Gas demand plummets to lowest level in nearly 12 weeks

(September 15, 2020) The latest Energy Information Administration (EIA) report measures gasoline demand at 8.3 million billion barrels a day, which is the lowest level since mid-June. As demand dropped for a second week, so did gasoline supply levels — down nearly 3 million bbl to 231 million barrels. While consistently decreasing week-over-week, supplies also sit at a 3 million barrels year-over-year surplus.

“Typically lower supply levels translate into higher pump prices. However, even with consistent declines in gasoline stocks, that’s just not the case right now,” said Jeanette Casselano, AAA spokesperson. “Despite the steady supply dip, continued low levels of demand helped push the national gas price cheaper on the week.”

Today’s national gas price average is $2.19, which is three cents less than last week, two cents more than a month ago, but 37 cents cheaper than mid-September last year. On the week, all states saw gas prices decrease or stabilize at the pump. States with the largest declines are paying a nickel to a dime less, but the majority of state averages pushed cheaper by a few pennies since last Monday.

Mid-September is typically a point in the year that ushers in cheaper gas prices due to the switchover at gas stations from summer-blend to winter-blend, which is cheaper to produce. The difference between the two blends comes down to Reid Vapor Pressure (RVP), which is a measure of how easily the fuel evaporates at a given temperature. The higher — or more volatile — the RVP, the more able it is to evaporate at low temperatures. Winter-blend has a higher RVP which allows the fuel to evaporate at low temperatures for the engine to operate properly, especially when the engine is cold. If the RVP is too low on a frigid day, the vehicle will be hard to start and once started, will run rough.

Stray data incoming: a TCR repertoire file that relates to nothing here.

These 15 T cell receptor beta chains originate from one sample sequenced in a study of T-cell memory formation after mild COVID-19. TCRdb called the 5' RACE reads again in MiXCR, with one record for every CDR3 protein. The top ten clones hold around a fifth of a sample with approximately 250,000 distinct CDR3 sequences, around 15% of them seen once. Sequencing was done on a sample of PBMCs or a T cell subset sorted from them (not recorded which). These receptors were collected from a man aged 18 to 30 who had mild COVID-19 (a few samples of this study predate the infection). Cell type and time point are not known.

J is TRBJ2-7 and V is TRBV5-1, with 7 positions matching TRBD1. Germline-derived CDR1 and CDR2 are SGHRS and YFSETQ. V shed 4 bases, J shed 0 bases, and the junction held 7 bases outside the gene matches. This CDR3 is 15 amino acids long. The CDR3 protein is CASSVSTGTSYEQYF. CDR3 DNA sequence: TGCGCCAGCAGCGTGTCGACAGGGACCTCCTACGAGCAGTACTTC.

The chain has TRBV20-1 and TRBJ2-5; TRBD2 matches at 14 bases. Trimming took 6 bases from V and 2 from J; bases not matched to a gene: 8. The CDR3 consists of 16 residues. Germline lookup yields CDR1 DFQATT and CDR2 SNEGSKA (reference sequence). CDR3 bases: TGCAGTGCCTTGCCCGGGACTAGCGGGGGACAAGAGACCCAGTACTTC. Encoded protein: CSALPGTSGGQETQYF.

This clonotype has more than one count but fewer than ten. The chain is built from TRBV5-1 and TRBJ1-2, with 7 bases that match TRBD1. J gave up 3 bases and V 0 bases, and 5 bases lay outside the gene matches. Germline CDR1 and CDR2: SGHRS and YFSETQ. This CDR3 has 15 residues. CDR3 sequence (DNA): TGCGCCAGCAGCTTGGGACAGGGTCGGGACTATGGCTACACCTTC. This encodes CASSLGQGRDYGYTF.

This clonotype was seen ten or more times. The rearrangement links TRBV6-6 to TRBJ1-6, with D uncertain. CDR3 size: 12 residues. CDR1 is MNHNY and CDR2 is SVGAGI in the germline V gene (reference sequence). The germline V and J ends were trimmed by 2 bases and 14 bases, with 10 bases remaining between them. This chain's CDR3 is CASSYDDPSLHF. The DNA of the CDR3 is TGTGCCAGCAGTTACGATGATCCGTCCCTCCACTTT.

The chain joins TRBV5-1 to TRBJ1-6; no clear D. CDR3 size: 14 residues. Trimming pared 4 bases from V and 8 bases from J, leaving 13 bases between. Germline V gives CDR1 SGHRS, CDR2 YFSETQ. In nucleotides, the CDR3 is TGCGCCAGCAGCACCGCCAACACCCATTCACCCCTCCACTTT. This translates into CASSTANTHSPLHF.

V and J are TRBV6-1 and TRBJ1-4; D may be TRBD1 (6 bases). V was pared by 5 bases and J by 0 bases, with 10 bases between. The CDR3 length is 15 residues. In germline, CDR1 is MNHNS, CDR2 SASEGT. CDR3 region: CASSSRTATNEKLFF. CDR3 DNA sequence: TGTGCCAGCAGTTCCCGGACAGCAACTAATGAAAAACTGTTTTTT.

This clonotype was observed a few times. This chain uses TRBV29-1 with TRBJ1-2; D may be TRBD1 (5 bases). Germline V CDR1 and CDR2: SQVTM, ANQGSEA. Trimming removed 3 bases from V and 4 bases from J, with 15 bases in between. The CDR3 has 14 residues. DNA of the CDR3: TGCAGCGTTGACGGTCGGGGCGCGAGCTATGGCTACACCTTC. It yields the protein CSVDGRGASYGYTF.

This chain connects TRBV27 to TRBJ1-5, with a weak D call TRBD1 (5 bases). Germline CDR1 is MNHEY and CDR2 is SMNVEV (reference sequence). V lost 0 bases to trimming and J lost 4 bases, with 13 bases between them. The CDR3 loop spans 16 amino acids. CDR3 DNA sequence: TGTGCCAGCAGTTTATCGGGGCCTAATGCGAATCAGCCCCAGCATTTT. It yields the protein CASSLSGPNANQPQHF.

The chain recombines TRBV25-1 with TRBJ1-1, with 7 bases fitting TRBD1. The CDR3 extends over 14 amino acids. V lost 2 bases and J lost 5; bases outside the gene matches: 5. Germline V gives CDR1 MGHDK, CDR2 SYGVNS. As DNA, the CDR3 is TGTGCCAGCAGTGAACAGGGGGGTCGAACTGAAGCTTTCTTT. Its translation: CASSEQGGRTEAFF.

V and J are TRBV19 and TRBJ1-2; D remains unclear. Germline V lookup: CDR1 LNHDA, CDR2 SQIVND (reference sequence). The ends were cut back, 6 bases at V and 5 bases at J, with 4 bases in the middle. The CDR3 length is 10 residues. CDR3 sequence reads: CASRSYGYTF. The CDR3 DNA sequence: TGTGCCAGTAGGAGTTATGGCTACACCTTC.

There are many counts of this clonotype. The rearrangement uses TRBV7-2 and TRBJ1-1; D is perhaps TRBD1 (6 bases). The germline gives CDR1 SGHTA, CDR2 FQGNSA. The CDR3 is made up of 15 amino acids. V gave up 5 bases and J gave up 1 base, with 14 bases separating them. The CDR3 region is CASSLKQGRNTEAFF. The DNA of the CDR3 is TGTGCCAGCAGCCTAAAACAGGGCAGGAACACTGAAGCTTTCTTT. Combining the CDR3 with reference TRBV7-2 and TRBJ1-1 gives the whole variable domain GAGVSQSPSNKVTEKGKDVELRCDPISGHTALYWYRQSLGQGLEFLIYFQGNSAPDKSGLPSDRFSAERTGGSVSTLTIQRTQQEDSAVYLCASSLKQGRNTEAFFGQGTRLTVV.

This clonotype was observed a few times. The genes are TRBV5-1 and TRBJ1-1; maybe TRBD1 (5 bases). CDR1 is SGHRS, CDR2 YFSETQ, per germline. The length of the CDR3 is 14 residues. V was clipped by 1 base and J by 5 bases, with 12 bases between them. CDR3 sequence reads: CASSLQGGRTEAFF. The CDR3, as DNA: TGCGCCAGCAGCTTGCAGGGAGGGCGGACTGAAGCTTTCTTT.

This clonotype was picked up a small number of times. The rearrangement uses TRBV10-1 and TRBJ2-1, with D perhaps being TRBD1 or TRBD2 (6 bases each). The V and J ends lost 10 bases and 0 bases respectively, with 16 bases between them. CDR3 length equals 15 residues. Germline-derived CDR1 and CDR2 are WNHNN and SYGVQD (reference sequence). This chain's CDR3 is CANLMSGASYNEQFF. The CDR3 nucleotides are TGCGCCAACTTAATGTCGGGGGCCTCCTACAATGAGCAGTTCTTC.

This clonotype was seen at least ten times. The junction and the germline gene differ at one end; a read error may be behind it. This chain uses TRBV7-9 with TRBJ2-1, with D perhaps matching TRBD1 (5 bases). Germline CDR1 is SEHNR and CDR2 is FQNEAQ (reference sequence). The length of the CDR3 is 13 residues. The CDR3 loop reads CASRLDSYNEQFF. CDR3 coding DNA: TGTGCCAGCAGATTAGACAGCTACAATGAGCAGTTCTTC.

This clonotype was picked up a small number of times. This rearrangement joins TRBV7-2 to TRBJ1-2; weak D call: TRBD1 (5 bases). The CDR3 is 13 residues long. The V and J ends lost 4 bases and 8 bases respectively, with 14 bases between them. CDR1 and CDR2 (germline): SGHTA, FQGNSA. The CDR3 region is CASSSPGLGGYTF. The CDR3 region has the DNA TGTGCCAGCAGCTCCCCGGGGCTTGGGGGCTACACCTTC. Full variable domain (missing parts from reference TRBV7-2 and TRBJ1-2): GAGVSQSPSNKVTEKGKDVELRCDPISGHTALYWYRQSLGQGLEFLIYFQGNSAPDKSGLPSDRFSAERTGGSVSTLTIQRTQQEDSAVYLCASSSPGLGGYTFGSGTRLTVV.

“Motorists will see some cost savings at the pump with the switchover to winter-blend, but the price difference will be less than other years given how cheap prices have been this year already,” added Casselano. “However, hurricanes can always change any forecast for savings.”

The National Hurricane Center is currently tracking a number of tropical storms and depressions. Tropical Storm Sally is expected to produce life-threatening storm surge and hurricane-force winds for the northern Gulf Coast starting later today. Sally has already forced at least one refinery shutdown in Louisiana at Phillips 66. Others are watching the storm to determine any operational decisions (see more details in Oil Market Dynamics section). Any pump price impacts will likely be contained to the region and not have a national impact.
Quick stats

    •    The nation’s top 10 largest weekly decreases: Ohio (-10 cents), Kentucky (-7 cents), Indiana (-6 cents), Michigan (-5 cents), North Carolina (-5 cents), South Carolina (-5 cents), Wisconsin (-4 cents), Washington, D.C. (-4 cents), Tennessee (-4 cents) and Illinois (-4 cents).

    •    The nation’s top 10 least expensive markets: Mississippi ($1.86), Texas ($1.87), Arkansas ($1.90), Louisiana ($1.90), Missouri ($1.90), Oklahoma ($1.90), Alabama ($1.91), South Carolina ($1.93), Tennessee ($1.94) and Kentucky ($1.96).